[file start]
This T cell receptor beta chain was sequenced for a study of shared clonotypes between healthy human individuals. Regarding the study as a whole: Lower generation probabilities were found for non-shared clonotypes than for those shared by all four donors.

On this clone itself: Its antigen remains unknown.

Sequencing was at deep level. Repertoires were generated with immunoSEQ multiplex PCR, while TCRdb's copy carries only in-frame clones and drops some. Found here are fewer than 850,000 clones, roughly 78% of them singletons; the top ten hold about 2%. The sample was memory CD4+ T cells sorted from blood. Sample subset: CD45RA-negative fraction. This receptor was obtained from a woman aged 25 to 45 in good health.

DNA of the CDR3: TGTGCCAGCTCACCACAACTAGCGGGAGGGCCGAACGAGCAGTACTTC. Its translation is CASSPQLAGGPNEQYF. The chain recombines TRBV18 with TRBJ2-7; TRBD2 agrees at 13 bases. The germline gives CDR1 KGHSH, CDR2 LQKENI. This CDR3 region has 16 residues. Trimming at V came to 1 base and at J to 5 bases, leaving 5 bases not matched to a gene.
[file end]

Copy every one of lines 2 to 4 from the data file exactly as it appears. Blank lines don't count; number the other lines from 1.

On this clone itself: Its antigen remains unknown.

Sequencing was at deep level. Repertoires were generated with immunoSEQ multiplex PCR, while TCRdb's copy carries only in-frame clones and drops some. Found here are fewer than 850,000 clones, roughly 78% of them singletons; the top ten hold about 2%. The sample was memory CD4+ T cells sorted from blood. Sample subset: CD45RA-negative fraction. This receptor was obtained from a woman aged 25 to 45 in good health.

DNA of the CDR3: TGTGCCAGCTCACCACAACTAGCGGGAGGGCCGAACGAGCAGTACTTC. Its translation is CASSPQLAGGPNEQYF. The chain recombines TRBV18 with TRBJ2-7; TRBD2 agrees at 13 bases. The germline gives CDR1 KGHSH, CDR2 LQKENI. This CDR3 region has 16 residues. Trimming at V came to 1 base and at J to 5 bases, leaving 5 bases not matched to a gene.